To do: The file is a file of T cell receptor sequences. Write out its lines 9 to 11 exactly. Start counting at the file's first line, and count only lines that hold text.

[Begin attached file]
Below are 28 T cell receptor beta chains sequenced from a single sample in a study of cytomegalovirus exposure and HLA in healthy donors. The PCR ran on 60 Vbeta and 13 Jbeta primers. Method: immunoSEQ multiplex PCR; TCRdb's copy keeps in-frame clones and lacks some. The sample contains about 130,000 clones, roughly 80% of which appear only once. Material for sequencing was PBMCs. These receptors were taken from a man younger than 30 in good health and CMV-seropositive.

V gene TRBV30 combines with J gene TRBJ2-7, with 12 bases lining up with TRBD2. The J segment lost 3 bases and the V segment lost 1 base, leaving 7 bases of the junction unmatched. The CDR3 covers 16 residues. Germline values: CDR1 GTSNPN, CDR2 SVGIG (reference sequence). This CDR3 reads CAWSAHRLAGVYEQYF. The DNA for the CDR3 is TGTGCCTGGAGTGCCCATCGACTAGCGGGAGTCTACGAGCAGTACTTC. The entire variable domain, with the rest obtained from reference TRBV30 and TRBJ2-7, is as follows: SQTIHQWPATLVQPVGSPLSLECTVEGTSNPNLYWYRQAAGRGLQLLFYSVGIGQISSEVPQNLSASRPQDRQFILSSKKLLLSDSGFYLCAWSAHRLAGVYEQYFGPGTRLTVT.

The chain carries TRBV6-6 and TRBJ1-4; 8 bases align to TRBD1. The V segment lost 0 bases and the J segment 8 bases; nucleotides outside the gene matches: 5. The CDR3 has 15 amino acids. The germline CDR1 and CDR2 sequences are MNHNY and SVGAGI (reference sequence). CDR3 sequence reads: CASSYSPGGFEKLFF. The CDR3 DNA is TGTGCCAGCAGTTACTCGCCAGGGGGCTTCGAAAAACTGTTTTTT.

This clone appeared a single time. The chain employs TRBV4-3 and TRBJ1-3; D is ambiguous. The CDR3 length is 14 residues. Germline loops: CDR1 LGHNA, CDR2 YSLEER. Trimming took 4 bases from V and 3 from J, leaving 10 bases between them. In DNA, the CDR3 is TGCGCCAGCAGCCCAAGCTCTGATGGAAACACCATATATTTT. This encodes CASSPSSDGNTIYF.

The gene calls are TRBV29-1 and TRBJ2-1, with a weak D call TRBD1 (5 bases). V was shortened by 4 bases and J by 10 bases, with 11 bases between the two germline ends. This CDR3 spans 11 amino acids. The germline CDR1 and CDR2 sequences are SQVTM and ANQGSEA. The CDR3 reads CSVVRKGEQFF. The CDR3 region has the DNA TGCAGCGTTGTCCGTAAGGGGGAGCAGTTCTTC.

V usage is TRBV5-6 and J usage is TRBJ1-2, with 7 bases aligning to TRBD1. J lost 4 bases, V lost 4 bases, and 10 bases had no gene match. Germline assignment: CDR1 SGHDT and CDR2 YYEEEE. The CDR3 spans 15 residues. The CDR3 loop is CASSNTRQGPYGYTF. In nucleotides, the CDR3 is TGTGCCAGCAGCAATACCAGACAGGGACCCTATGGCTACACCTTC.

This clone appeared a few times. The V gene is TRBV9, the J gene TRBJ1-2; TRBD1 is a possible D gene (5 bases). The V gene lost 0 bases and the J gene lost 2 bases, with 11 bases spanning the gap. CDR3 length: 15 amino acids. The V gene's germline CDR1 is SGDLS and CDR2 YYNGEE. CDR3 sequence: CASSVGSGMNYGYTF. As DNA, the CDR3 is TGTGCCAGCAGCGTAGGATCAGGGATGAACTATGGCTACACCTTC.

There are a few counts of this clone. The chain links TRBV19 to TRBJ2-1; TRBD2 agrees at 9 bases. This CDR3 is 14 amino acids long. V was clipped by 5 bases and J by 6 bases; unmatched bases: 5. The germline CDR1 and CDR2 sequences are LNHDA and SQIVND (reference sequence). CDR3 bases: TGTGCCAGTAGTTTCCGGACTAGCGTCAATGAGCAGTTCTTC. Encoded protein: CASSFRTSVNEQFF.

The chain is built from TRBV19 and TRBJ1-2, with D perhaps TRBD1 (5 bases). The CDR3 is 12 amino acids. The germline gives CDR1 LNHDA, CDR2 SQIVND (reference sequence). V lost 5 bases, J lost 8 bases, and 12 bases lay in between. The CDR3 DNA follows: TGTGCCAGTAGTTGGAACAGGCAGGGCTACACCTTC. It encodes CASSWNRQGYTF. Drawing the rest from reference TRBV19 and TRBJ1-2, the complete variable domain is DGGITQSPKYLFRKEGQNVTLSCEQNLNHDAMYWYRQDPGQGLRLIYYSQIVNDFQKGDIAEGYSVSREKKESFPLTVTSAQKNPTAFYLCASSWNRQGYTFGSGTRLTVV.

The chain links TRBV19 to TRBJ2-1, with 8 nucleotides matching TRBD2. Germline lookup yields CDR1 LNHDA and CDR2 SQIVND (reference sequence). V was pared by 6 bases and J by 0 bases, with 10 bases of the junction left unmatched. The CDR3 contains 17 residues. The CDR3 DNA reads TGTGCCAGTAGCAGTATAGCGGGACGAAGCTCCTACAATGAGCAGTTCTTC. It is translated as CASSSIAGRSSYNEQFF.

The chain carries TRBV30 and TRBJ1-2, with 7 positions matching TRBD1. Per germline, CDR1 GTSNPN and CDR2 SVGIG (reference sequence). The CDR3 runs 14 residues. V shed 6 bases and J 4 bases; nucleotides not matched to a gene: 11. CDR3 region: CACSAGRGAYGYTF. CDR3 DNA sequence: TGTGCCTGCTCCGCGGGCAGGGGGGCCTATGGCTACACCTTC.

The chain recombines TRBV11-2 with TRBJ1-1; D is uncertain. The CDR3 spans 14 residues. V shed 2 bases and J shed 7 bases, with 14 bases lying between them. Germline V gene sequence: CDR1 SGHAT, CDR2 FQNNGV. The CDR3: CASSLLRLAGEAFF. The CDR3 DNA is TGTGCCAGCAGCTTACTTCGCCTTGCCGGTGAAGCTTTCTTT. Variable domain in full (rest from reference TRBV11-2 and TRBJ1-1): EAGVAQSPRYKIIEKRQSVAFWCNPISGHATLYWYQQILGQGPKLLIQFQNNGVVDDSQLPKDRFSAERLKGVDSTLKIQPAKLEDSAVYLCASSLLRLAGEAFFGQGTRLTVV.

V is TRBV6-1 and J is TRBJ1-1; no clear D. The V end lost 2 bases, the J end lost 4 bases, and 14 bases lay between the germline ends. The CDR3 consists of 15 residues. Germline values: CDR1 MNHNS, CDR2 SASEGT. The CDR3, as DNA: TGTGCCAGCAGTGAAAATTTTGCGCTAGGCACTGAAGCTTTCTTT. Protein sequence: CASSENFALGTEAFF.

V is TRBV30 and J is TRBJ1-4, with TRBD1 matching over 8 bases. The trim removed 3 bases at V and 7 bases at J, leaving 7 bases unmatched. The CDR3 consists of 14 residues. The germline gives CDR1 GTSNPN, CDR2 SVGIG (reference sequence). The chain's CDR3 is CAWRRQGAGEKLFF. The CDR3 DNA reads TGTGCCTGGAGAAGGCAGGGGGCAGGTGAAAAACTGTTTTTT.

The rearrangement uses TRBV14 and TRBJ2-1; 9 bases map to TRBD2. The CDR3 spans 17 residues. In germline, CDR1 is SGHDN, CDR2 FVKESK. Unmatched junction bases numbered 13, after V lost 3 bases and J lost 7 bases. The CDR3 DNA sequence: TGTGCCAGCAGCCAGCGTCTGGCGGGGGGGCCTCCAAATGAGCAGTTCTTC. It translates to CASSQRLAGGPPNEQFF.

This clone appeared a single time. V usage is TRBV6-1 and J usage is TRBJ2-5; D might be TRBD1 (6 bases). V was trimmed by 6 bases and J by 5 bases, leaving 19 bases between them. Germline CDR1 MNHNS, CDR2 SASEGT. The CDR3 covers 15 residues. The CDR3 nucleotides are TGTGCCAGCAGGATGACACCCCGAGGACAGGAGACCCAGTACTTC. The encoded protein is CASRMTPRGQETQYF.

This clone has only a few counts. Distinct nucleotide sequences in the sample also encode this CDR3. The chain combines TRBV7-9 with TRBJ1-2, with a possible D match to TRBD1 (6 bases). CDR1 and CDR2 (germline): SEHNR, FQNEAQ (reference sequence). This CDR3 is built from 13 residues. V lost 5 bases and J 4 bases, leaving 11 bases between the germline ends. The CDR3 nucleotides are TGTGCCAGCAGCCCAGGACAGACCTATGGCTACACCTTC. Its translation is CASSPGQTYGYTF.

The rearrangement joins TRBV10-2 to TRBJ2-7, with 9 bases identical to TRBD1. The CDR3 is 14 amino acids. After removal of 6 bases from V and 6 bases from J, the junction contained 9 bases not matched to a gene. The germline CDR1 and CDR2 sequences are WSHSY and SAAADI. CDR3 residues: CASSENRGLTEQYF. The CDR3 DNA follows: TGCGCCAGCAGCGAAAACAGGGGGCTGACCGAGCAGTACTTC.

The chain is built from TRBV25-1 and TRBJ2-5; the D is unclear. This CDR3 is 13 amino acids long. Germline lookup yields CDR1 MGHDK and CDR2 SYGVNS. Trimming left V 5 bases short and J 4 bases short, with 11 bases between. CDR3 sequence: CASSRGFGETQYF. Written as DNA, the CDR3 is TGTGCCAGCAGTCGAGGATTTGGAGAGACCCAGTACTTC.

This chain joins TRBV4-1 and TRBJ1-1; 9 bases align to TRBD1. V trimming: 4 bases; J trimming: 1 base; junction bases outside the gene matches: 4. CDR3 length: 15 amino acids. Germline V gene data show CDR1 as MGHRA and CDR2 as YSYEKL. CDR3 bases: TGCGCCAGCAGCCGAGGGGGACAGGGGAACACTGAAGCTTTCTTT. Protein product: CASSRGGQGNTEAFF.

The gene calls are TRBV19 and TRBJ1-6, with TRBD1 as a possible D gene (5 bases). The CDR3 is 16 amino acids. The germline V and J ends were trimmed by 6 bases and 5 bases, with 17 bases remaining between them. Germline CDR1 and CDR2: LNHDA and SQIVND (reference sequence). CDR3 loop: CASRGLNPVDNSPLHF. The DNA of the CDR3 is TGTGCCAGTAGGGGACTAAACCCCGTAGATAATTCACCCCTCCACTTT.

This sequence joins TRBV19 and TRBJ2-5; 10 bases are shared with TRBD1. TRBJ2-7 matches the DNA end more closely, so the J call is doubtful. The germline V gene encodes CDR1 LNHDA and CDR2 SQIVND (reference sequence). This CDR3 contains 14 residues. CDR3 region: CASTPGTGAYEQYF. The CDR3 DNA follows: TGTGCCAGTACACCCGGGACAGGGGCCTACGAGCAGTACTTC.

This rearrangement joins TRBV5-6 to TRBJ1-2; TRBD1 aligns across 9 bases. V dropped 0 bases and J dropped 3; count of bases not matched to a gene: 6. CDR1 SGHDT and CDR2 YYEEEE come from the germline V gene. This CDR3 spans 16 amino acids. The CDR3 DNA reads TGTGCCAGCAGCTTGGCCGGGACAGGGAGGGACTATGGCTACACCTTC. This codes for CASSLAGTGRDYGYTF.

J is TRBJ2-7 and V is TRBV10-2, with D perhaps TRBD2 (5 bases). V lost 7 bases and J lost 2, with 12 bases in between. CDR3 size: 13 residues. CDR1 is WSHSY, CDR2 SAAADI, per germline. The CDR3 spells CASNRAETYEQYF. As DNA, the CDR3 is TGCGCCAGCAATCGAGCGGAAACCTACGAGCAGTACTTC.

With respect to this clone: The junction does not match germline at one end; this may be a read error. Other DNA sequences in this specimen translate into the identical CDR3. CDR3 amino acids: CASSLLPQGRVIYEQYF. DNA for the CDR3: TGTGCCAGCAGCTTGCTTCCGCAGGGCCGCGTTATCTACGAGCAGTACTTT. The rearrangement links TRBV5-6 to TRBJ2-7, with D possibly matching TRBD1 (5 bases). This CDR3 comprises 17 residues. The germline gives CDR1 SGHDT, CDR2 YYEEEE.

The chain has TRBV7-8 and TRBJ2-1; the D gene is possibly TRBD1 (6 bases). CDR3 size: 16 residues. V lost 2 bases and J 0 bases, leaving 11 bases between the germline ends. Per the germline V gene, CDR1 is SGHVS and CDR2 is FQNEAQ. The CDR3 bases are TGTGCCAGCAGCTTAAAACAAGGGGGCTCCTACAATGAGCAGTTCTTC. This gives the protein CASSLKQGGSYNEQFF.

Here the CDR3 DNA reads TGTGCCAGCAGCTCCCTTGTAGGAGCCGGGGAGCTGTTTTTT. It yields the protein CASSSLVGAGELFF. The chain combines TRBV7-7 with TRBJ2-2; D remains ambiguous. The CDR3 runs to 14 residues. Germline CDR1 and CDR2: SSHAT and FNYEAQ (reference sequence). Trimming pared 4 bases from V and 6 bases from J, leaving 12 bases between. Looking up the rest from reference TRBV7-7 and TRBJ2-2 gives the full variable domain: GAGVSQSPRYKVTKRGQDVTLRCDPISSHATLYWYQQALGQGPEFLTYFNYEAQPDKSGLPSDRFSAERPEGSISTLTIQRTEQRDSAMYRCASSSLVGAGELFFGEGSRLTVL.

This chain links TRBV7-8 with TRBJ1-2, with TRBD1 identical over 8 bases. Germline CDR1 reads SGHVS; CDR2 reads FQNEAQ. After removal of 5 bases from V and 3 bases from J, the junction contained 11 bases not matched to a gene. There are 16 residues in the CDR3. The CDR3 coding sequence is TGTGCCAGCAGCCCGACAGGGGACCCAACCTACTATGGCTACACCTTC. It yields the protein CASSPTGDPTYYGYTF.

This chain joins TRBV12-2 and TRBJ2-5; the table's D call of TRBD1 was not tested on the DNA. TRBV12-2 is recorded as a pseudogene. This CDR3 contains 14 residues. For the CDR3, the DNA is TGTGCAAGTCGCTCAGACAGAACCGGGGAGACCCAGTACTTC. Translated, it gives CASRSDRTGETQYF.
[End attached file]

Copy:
The chain is built from TRBV19 and TRBJ1-2, with D perhaps TRBD1 (5 bases). The CDR3 is 12 amino acids. The germline gives CDR1 LNHDA, CDR2 SQIVND (reference sequence). V lost 5 bases, J lost 8 bases, and 12 bases lay in between. The CDR3 DNA follows: TGTGCCAGTAGTTGGAACAGGCAGGGCTACACCTTC. It encodes CASSWNRQGYTF. Drawing the rest from reference TRBV19 and TRBJ1-2, the complete variable domain is DGGITQSPKYLFRKEGQNVTLSCEQNLNHDAMYWYRQDPGQGLRLIYYSQIVNDFQKGDIAEGYSVSREKKESFPLTVTSAQKNPTAFYLCASSWNRQGYTFGSGTRLTVV.

The chain links TRBV19 to TRBJ2-1, with 8 nucleotides matching TRBD2. Germline lookup yields CDR1 LNHDA and CDR2 SQIVND (reference sequence). V was pared by 6 bases and J by 0 bases, with 10 bases of the junction left unmatched. The CDR3 contains 17 residues. The CDR3 DNA reads TGTGCCAGTAGCAGTATAGCGGGACGAAGCTCCTACAATGAGCAGTTCTTC. It is translated as CASSSIAGRSSYNEQFF.

The chain carries TRBV30 and TRBJ1-2, with 7 positions matching TRBD1. Per germline, CDR1 GTSNPN and CDR2 SVGIG (reference sequence). The CDR3 runs 14 residues. V shed 6 bases and J 4 bases; nucleotides not matched to a gene: 11. CDR3 region: CACSAGRGAYGYTF. CDR3 DNA sequence: TGTGCCTGCTCCGCGGGCAGGGGGGCCTATGGCTACACCTTC.